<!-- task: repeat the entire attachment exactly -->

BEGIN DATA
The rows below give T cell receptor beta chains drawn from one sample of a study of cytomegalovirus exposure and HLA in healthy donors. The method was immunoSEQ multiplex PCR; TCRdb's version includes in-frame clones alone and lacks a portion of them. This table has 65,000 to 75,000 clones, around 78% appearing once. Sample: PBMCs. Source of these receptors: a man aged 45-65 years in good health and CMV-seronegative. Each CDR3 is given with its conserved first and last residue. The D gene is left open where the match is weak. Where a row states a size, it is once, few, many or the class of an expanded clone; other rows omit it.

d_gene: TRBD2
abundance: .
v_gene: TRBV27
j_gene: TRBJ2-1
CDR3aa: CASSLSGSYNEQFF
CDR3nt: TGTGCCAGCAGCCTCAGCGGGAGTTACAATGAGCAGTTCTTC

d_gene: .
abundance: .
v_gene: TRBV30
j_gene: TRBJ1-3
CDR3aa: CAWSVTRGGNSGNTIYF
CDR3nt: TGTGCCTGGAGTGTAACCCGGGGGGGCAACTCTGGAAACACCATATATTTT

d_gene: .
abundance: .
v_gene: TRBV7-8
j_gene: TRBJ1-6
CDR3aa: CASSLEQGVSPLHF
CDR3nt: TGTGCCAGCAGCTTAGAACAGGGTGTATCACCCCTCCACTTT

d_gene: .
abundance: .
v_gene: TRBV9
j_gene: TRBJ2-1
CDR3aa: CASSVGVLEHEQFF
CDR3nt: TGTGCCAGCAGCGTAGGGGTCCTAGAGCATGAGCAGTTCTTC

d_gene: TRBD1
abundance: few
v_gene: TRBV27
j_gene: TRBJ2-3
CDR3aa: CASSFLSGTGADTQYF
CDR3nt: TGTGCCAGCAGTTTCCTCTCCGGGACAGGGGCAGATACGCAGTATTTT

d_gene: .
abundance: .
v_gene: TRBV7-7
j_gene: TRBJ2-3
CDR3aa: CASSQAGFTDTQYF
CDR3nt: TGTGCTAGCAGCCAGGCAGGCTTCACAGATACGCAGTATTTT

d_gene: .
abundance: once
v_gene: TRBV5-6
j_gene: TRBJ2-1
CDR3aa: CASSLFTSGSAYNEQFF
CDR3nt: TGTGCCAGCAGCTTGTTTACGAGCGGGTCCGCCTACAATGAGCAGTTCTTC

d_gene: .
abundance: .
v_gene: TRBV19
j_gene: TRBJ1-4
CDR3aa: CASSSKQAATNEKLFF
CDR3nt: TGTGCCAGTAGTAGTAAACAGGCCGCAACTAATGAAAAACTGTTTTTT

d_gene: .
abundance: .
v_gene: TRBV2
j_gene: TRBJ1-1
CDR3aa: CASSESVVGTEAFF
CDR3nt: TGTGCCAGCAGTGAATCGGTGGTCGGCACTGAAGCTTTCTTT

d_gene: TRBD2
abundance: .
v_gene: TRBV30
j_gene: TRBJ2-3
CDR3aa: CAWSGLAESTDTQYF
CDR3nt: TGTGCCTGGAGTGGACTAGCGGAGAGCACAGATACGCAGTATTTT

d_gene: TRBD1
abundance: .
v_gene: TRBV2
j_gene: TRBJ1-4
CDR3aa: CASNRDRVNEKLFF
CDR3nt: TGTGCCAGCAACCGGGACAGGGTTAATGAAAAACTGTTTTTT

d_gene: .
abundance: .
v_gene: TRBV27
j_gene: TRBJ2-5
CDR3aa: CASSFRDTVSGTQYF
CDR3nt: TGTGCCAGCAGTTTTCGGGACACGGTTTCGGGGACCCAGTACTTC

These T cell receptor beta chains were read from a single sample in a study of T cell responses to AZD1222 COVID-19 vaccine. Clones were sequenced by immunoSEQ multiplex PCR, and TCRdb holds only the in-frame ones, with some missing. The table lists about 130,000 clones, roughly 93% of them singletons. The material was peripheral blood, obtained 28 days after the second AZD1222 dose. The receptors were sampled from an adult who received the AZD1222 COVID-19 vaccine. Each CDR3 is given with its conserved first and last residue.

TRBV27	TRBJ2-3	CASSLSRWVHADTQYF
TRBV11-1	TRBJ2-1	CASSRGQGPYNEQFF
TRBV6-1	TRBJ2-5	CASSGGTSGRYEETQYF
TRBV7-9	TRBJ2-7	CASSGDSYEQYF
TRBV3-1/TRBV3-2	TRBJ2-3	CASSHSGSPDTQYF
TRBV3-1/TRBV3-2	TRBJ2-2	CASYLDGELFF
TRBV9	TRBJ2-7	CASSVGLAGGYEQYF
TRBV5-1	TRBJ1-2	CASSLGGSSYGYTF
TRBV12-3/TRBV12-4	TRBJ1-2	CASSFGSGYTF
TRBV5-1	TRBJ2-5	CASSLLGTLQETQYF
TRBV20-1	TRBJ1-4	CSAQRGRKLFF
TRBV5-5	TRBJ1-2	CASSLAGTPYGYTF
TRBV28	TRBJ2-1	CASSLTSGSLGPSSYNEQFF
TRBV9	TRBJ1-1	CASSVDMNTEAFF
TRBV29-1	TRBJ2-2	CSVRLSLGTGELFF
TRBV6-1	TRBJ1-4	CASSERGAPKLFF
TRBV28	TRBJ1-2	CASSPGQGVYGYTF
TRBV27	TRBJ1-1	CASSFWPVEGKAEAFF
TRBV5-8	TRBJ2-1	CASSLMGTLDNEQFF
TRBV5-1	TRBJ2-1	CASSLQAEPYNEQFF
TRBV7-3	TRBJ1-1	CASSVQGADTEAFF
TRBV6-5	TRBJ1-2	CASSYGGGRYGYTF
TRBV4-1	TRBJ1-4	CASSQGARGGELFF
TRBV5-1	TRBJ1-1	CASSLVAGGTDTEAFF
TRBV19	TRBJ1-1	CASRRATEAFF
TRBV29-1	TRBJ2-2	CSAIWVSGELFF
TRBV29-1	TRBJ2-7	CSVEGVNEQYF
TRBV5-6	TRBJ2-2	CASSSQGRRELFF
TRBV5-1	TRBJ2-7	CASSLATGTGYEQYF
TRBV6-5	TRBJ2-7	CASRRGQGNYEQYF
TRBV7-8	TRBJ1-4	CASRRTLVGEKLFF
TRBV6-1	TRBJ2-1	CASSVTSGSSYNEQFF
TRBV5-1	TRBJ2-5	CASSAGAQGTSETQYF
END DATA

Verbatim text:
The rows below give T cell receptor beta chains drawn from one sample of a study of cytomegalovirus exposure and HLA in healthy donors. The method was immunoSEQ multiplex PCR; TCRdb's version includes in-frame clones alone and lacks a portion of them. This table has 65,000 to 75,000 clones, around 78% appearing once. Sample: PBMCs. Source of these receptors: a man aged 45-65 years in good health and CMV-seronegative. Each CDR3 is given with its conserved first and last residue. The D gene is left open where the match is weak. Where a row states a size, it is once, few, many or the class of an expanded clone; other rows omit it.

d_gene: TRBD2
abundance: .
v_gene: TRBV27
j_gene: TRBJ2-1
CDR3aa: CASSLSGSYNEQFF
CDR3nt: TGTGCCAGCAGCCTCAGCGGGAGTTACAATGAGCAGTTCTTC

d_gene: .
abundance: .
v_gene: TRBV30
j_gene: TRBJ1-3
CDR3aa: CAWSVTRGGNSGNTIYF
CDR3nt: TGTGCCTGGAGTGTAACCCGGGGGGGCAACTCTGGAAACACCATATATTTT

d_gene: .
abundance: .
v_gene: TRBV7-8
j_gene: TRBJ1-6
CDR3aa: CASSLEQGVSPLHF
CDR3nt: TGTGCCAGCAGCTTAGAACAGGGTGTATCACCCCTCCACTTT

d_gene: .
abundance: .
v_gene: TRBV9
j_gene: TRBJ2-1
CDR3aa: CASSVGVLEHEQFF
CDR3nt: TGTGCCAGCAGCGTAGGGGTCCTAGAGCATGAGCAGTTCTTC

d_gene: TRBD1
abundance: few
v_gene: TRBV27
j_gene: TRBJ2-3
CDR3aa: CASSFLSGTGADTQYF
CDR3nt: TGTGCCAGCAGTTTCCTCTCCGGGACAGGGGCAGATACGCAGTATTTT

d_gene: .
abundance: .
v_gene: TRBV7-7
j_gene: TRBJ2-3
CDR3aa: CASSQAGFTDTQYF
CDR3nt: TGTGCTAGCAGCCAGGCAGGCTTCACAGATACGCAGTATTTT

d_gene: .
abundance: once
v_gene: TRBV5-6
j_gene: TRBJ2-1
CDR3aa: CASSLFTSGSAYNEQFF
CDR3nt: TGTGCCAGCAGCTTGTTTACGAGCGGGTCCGCCTACAATGAGCAGTTCTTC

d_gene: .
abundance: .
v_gene: TRBV19
j_gene: TRBJ1-4
CDR3aa: CASSSKQAATNEKLFF
CDR3nt: TGTGCCAGTAGTAGTAAACAGGCCGCAACTAATGAAAAACTGTTTTTT

d_gene: .
abundance: .
v_gene: TRBV2
j_gene: TRBJ1-1
CDR3aa: CASSESVVGTEAFF
CDR3nt: TGTGCCAGCAGTGAATCGGTGGTCGGCACTGAAGCTTTCTTT

d_gene: TRBD2
abundance: .
v_gene: TRBV30
j_gene: TRBJ2-3
CDR3aa: CAWSGLAESTDTQYF
CDR3nt: TGTGCCTGGAGTGGACTAGCGGAGAGCACAGATACGCAGTATTTT

d_gene: TRBD1
abundance: .
v_gene: TRBV2
j_gene: TRBJ1-4
CDR3aa: CASNRDRVNEKLFF
CDR3nt: TGTGCCAGCAACCGGGACAGGGTTAATGAAAAACTGTTTTTT

d_gene: .
abundance: .
v_gene: TRBV27
j_gene: TRBJ2-5
CDR3aa: CASSFRDTVSGTQYF
CDR3nt: TGTGCCAGCAGTTTTCGGGACACGGTTTCGGGGACCCAGTACTTC

These T cell receptor beta chains were read from a single sample in a study of T cell responses to AZD1222 COVID-19 vaccine. Clones were sequenced by immunoSEQ multiplex PCR, and TCRdb holds only the in-frame ones, with some missing. The table lists about 130,000 clones, roughly 93% of them singletons. The material was peripheral blood, obtained 28 days after the second AZD1222 dose. The receptors were sampled from an adult who received the AZD1222 COVID-19 vaccine. Each CDR3 is given with its conserved first and last residue.

TRBV27	TRBJ2-3	CASSLSRWVHADTQYF
TRBV11-1	TRBJ2-1	CASSRGQGPYNEQFF
TRBV6-1	TRBJ2-5	CASSGGTSGRYEETQYF
TRBV7-9	TRBJ2-7	CASSGDSYEQYF
TRBV3-1/TRBV3-2	TRBJ2-3	CASSHSGSPDTQYF
TRBV3-1/TRBV3-2	TRBJ2-2	CASYLDGELFF
TRBV9	TRBJ2-7	CASSVGLAGGYEQYF
TRBV5-1	TRBJ1-2	CASSLGGSSYGYTF
TRBV12-3/TRBV12-4	TRBJ1-2	CASSFGSGYTF
TRBV5-1	TRBJ2-5	CASSLLGTLQETQYF
TRBV20-1	TRBJ1-4	CSAQRGRKLFF
TRBV5-5	TRBJ1-2	CASSLAGTPYGYTF
TRBV28	TRBJ2-1	CASSLTSGSLGPSSYNEQFF
TRBV9	TRBJ1-1	CASSVDMNTEAFF
TRBV29-1	TRBJ2-2	CSVRLSLGTGELFF
TRBV6-1	TRBJ1-4	CASSERGAPKLFF
TRBV28	TRBJ1-2	CASSPGQGVYGYTF
TRBV27	TRBJ1-1	CASSFWPVEGKAEAFF
TRBV5-8	TRBJ2-1	CASSLMGTLDNEQFF
TRBV5-1	TRBJ2-1	CASSLQAEPYNEQFF
TRBV7-3	TRBJ1-1	CASSVQGADTEAFF
TRBV6-5	TRBJ1-2	CASSYGGGRYGYTF
TRBV4-1	TRBJ1-4	CASSQGARGGELFF
TRBV5-1	TRBJ1-1	CASSLVAGGTDTEAFF
TRBV19	TRBJ1-1	CASRRATEAFF
TRBV29-1	TRBJ2-2	CSAIWVSGELFF
TRBV29-1	TRBJ2-7	CSVEGVNEQYF
TRBV5-6	TRBJ2-2	CASSSQGRRELFF
TRBV5-1	TRBJ2-7	CASSLATGTGYEQYF
TRBV6-5	TRBJ2-7	CASRRGQGNYEQYF
TRBV7-8	TRBJ1-4	CASRRTLVGEKLFF
TRBV6-1	TRBJ2-1	CASSVTSGSSYNEQFF
TRBV5-1	TRBJ2-5	CASSAGAQGTSETQYF